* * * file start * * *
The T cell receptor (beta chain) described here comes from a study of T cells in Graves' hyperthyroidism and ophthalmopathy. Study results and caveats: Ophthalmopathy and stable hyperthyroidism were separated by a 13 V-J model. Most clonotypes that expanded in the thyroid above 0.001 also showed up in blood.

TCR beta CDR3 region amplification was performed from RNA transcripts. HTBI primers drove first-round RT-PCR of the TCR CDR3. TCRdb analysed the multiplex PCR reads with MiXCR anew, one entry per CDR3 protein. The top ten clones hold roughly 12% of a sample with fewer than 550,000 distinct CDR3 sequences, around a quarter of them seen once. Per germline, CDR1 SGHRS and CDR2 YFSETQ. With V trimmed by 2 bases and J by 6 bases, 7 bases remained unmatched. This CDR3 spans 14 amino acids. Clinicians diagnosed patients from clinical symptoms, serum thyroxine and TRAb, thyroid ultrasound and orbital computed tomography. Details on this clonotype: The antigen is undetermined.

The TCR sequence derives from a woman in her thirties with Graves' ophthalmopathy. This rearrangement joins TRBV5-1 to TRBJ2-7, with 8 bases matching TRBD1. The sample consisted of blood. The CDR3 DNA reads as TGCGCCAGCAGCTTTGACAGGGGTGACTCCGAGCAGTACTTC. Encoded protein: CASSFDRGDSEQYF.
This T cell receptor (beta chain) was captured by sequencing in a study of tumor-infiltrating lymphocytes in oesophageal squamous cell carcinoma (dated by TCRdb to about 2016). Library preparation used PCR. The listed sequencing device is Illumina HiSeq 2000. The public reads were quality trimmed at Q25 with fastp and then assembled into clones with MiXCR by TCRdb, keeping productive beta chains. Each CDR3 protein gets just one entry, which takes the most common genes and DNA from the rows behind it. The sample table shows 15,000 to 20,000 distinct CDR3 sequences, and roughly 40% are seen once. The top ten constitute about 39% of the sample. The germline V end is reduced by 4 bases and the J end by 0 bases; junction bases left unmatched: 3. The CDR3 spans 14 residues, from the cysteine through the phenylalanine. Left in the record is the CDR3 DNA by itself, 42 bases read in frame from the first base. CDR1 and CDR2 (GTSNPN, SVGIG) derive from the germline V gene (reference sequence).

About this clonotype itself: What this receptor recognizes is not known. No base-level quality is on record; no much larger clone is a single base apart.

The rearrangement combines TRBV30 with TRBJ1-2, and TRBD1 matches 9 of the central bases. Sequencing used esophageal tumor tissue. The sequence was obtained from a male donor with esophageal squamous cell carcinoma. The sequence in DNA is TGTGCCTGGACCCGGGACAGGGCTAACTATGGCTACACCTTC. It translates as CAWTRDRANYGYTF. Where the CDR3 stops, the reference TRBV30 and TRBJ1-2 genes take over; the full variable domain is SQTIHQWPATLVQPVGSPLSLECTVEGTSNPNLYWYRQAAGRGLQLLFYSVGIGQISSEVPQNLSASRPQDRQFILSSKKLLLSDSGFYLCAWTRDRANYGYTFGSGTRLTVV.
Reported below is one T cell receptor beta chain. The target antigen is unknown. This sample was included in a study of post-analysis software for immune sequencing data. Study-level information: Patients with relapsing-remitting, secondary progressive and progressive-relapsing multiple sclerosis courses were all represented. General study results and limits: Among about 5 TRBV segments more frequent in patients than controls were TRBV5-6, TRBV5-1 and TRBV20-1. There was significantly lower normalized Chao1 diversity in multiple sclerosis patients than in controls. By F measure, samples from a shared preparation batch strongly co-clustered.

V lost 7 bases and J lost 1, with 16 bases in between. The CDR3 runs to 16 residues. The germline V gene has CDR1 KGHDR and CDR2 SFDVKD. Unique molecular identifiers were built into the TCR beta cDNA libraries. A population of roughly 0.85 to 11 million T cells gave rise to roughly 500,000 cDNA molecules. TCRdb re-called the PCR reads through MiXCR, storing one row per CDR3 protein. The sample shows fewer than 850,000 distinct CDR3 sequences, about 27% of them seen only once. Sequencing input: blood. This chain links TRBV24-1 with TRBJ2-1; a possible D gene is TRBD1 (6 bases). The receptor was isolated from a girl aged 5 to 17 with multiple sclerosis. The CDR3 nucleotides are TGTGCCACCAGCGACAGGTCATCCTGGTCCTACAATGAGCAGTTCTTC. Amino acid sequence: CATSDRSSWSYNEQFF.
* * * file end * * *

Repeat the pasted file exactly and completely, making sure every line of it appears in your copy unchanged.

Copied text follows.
The T cell receptor (beta chain) described here comes from a study of T cells in Graves' hyperthyroidism and ophthalmopathy. Study results and caveats: Ophthalmopathy and stable hyperthyroidism were separated by a 13 V-J model. Most clonotypes that expanded in the thyroid above 0.001 also showed up in blood.

TCR beta CDR3 region amplification was performed from RNA transcripts. HTBI primers drove first-round RT-PCR of the TCR CDR3. TCRdb analysed the multiplex PCR reads with MiXCR anew, one entry per CDR3 protein. The top ten clones hold roughly 12% of a sample with fewer than 550,000 distinct CDR3 sequences, around a quarter of them seen once. Per germline, CDR1 SGHRS and CDR2 YFSETQ. With V trimmed by 2 bases and J by 6 bases, 7 bases remained unmatched. This CDR3 spans 14 amino acids. Clinicians diagnosed patients from clinical symptoms, serum thyroxine and TRAb, thyroid ultrasound and orbital computed tomography. Details on this clonotype: The antigen is undetermined.

The TCR sequence derives from a woman in her thirties with Graves' ophthalmopathy. This rearrangement joins TRBV5-1 to TRBJ2-7, with 8 bases matching TRBD1. The sample consisted of blood. The CDR3 DNA reads as TGCGCCAGCAGCTTTGACAGGGGTGACTCCGAGCAGTACTTC. Encoded protein: CASSFDRGDSEQYF.
This T cell receptor (beta chain) was captured by sequencing in a study of tumor-infiltrating lymphocytes in oesophageal squamous cell carcinoma (dated by TCRdb to about 2016). Library preparation used PCR. The listed sequencing device is Illumina HiSeq 2000. The public reads were quality trimmed at Q25 with fastp and then assembled into clones with MiXCR by TCRdb, keeping productive beta chains. Each CDR3 protein gets just one entry, which takes the most common genes and DNA from the rows behind it. The sample table shows 15,000 to 20,000 distinct CDR3 sequences, and roughly 40% are seen once. The top ten constitute about 39% of the sample. The germline V end is reduced by 4 bases and the J end by 0 bases; junction bases left unmatched: 3. The CDR3 spans 14 residues, from the cysteine through the phenylalanine. Left in the record is the CDR3 DNA by itself, 42 bases read in frame from the first base. CDR1 and CDR2 (GTSNPN, SVGIG) derive from the germline V gene (reference sequence).

About this clonotype itself: What this receptor recognizes is not known. No base-level quality is on record; no much larger clone is a single base apart.

The rearrangement combines TRBV30 with TRBJ1-2, and TRBD1 matches 9 of the central bases. Sequencing used esophageal tumor tissue. The sequence was obtained from a male donor with esophageal squamous cell carcinoma. The sequence in DNA is TGTGCCTGGACCCGGGACAGGGCTAACTATGGCTACACCTTC. It translates as CAWTRDRANYGYTF. Where the CDR3 stops, the reference TRBV30 and TRBJ1-2 genes take over; the full variable domain is SQTIHQWPATLVQPVGSPLSLECTVEGTSNPNLYWYRQAAGRGLQLLFYSVGIGQISSEVPQNLSASRPQDRQFILSSKKLLLSDSGFYLCAWTRDRANYGYTFGSGTRLTVV.
Reported below is one T cell receptor beta chain. The target antigen is unknown. This sample was included in a study of post-analysis software for immune sequencing data. Study-level information: Patients with relapsing-remitting, secondary progressive and progressive-relapsing multiple sclerosis courses were all represented. General study results and limits: Among about 5 TRBV segments more frequent in patients than controls were TRBV5-6, TRBV5-1 and TRBV20-1. There was significantly lower normalized Chao1 diversity in multiple sclerosis patients than in controls. By F measure, samples from a shared preparation batch strongly co-clustered.

V lost 7 bases and J lost 1, with 16 bases in between. The CDR3 runs to 16 residues. The germline V gene has CDR1 KGHDR and CDR2 SFDVKD. Unique molecular identifiers were built into the TCR beta cDNA libraries. A population of roughly 0.85 to 11 million T cells gave rise to roughly 500,000 cDNA molecules. TCRdb re-called the PCR reads through MiXCR, storing one row per CDR3 protein. The sample shows fewer than 850,000 distinct CDR3 sequences, about 27% of them seen only once. Sequencing input: blood. This chain links TRBV24-1 with TRBJ2-1; a possible D gene is TRBD1 (6 bases). The receptor was isolated from a girl aged 5 to 17 with multiple sclerosis. The CDR3 nucleotides are TGTGCCACCAGCGACAGGTCATCCTGGTCCTACAATGAGCAGTTCTTC. Amino acid sequence: CATSDRSSWSYNEQFF.